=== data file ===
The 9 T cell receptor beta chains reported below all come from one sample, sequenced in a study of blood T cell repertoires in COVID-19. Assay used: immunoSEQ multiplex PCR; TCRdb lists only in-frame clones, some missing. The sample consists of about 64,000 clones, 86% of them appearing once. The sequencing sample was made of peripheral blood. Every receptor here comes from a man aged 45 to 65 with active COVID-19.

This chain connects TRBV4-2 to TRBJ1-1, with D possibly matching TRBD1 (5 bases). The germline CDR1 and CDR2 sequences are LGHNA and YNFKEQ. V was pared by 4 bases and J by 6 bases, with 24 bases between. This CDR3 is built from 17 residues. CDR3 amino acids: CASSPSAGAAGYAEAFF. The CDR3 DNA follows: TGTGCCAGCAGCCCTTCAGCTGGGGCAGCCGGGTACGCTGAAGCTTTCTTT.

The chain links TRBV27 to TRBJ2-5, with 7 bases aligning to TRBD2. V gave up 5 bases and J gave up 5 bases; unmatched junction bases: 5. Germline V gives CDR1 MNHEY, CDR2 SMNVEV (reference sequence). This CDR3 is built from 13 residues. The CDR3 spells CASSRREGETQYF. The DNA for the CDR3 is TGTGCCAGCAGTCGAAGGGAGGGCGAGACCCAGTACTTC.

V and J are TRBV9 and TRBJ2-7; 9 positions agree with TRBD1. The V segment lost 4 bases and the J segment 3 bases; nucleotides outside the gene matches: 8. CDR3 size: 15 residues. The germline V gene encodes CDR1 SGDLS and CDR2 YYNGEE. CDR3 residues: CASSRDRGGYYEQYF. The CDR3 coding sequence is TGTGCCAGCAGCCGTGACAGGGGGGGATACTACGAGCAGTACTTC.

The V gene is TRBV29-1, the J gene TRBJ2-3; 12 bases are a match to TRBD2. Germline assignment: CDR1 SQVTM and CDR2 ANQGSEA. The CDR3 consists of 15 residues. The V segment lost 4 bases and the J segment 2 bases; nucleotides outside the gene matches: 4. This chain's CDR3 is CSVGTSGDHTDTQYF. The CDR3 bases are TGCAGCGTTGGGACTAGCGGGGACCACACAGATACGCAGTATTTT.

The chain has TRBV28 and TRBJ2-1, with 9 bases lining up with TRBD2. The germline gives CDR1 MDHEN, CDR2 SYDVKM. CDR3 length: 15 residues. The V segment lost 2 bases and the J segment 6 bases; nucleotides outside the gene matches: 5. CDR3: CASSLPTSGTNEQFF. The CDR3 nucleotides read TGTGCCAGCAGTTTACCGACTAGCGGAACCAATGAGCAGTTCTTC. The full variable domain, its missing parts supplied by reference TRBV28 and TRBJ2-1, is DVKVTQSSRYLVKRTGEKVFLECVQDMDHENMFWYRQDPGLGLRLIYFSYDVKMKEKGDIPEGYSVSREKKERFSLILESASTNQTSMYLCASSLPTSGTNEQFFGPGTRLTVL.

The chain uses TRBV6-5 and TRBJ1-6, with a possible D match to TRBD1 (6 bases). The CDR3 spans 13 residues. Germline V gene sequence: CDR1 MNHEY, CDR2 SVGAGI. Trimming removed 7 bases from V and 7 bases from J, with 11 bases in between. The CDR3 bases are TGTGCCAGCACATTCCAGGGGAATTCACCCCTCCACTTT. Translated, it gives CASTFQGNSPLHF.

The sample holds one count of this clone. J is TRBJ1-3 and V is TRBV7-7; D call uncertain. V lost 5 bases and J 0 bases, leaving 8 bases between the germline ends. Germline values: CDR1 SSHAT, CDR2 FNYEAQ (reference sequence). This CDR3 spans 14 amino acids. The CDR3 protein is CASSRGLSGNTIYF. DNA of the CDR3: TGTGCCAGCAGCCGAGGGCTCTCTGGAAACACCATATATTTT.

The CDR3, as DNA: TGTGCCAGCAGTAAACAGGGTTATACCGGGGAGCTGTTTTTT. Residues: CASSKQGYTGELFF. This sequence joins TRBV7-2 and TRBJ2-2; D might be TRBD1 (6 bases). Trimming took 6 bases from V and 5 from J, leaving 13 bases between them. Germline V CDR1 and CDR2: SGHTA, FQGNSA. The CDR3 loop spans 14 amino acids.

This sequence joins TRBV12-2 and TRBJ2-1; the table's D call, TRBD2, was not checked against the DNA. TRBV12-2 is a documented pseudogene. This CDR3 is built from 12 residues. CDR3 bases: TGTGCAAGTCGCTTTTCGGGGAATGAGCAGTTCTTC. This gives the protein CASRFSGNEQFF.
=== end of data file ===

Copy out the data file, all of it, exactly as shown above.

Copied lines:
The 9 T cell receptor beta chains reported below all come from one sample, sequenced in a study of blood T cell repertoires in COVID-19. Assay used: immunoSEQ multiplex PCR; TCRdb lists only in-frame clones, some missing. The sample consists of about 64,000 clones, 86% of them appearing once. The sequencing sample was made of peripheral blood. Every receptor here comes from a man aged 45 to 65 with active COVID-19.

This chain connects TRBV4-2 to TRBJ1-1, with D possibly matching TRBD1 (5 bases). The germline CDR1 and CDR2 sequences are LGHNA and YNFKEQ. V was pared by 4 bases and J by 6 bases, with 24 bases between. This CDR3 is built from 17 residues. CDR3 amino acids: CASSPSAGAAGYAEAFF. The CDR3 DNA follows: TGTGCCAGCAGCCCTTCAGCTGGGGCAGCCGGGTACGCTGAAGCTTTCTTT.

The chain links TRBV27 to TRBJ2-5, with 7 bases aligning to TRBD2. V gave up 5 bases and J gave up 5 bases; unmatched junction bases: 5. Germline V gives CDR1 MNHEY, CDR2 SMNVEV (reference sequence). This CDR3 is built from 13 residues. The CDR3 spells CASSRREGETQYF. The DNA for the CDR3 is TGTGCCAGCAGTCGAAGGGAGGGCGAGACCCAGTACTTC.

V and J are TRBV9 and TRBJ2-7; 9 positions agree with TRBD1. The V segment lost 4 bases and the J segment 3 bases; nucleotides outside the gene matches: 8. CDR3 size: 15 residues. The germline V gene encodes CDR1 SGDLS and CDR2 YYNGEE. CDR3 residues: CASSRDRGGYYEQYF. The CDR3 coding sequence is TGTGCCAGCAGCCGTGACAGGGGGGGATACTACGAGCAGTACTTC.

The V gene is TRBV29-1, the J gene TRBJ2-3; 12 bases are a match to TRBD2. Germline assignment: CDR1 SQVTM and CDR2 ANQGSEA. The CDR3 consists of 15 residues. The V segment lost 4 bases and the J segment 2 bases; nucleotides outside the gene matches: 4. This chain's CDR3 is CSVGTSGDHTDTQYF. The CDR3 bases are TGCAGCGTTGGGACTAGCGGGGACCACACAGATACGCAGTATTTT.

The chain has TRBV28 and TRBJ2-1, with 9 bases lining up with TRBD2. The germline gives CDR1 MDHEN, CDR2 SYDVKM. CDR3 length: 15 residues. The V segment lost 2 bases and the J segment 6 bases; nucleotides outside the gene matches: 5. CDR3: CASSLPTSGTNEQFF. The CDR3 nucleotides read TGTGCCAGCAGTTTACCGACTAGCGGAACCAATGAGCAGTTCTTC. The full variable domain, its missing parts supplied by reference TRBV28 and TRBJ2-1, is DVKVTQSSRYLVKRTGEKVFLECVQDMDHENMFWYRQDPGLGLRLIYFSYDVKMKEKGDIPEGYSVSREKKERFSLILESASTNQTSMYLCASSLPTSGTNEQFFGPGTRLTVL.

The chain uses TRBV6-5 and TRBJ1-6, with a possible D match to TRBD1 (6 bases). The CDR3 spans 13 residues. Germline V gene sequence: CDR1 MNHEY, CDR2 SVGAGI. Trimming removed 7 bases from V and 7 bases from J, with 11 bases in between. The CDR3 bases are TGTGCCAGCACATTCCAGGGGAATTCACCCCTCCACTTT. Translated, it gives CASTFQGNSPLHF.

The sample holds one count of this clone. J is TRBJ1-3 and V is TRBV7-7; D call uncertain. V lost 5 bases and J 0 bases, leaving 8 bases between the germline ends. Germline values: CDR1 SSHAT, CDR2 FNYEAQ (reference sequence). This CDR3 spans 14 amino acids. The CDR3 protein is CASSRGLSGNTIYF. DNA of the CDR3: TGTGCCAGCAGCCGAGGGCTCTCTGGAAACACCATATATTTT.

The CDR3, as DNA: TGTGCCAGCAGTAAACAGGGTTATACCGGGGAGCTGTTTTTT. Residues: CASSKQGYTGELFF. This sequence joins TRBV7-2 and TRBJ2-2; D might be TRBD1 (6 bases). Trimming took 6 bases from V and 5 from J, leaving 13 bases between them. Germline V CDR1 and CDR2: SGHTA, FQGNSA. The CDR3 loop spans 14 amino acids.

This sequence joins TRBV12-2 and TRBJ2-1; the table's D call, TRBD2, was not checked against the DNA. TRBV12-2 is a documented pseudogene. This CDR3 is built from 12 residues. CDR3 bases: TGTGCAAGTCGCTTTTCGGGGAATGAGCAGTTCTTC. This gives the protein CASRFSGNEQFF.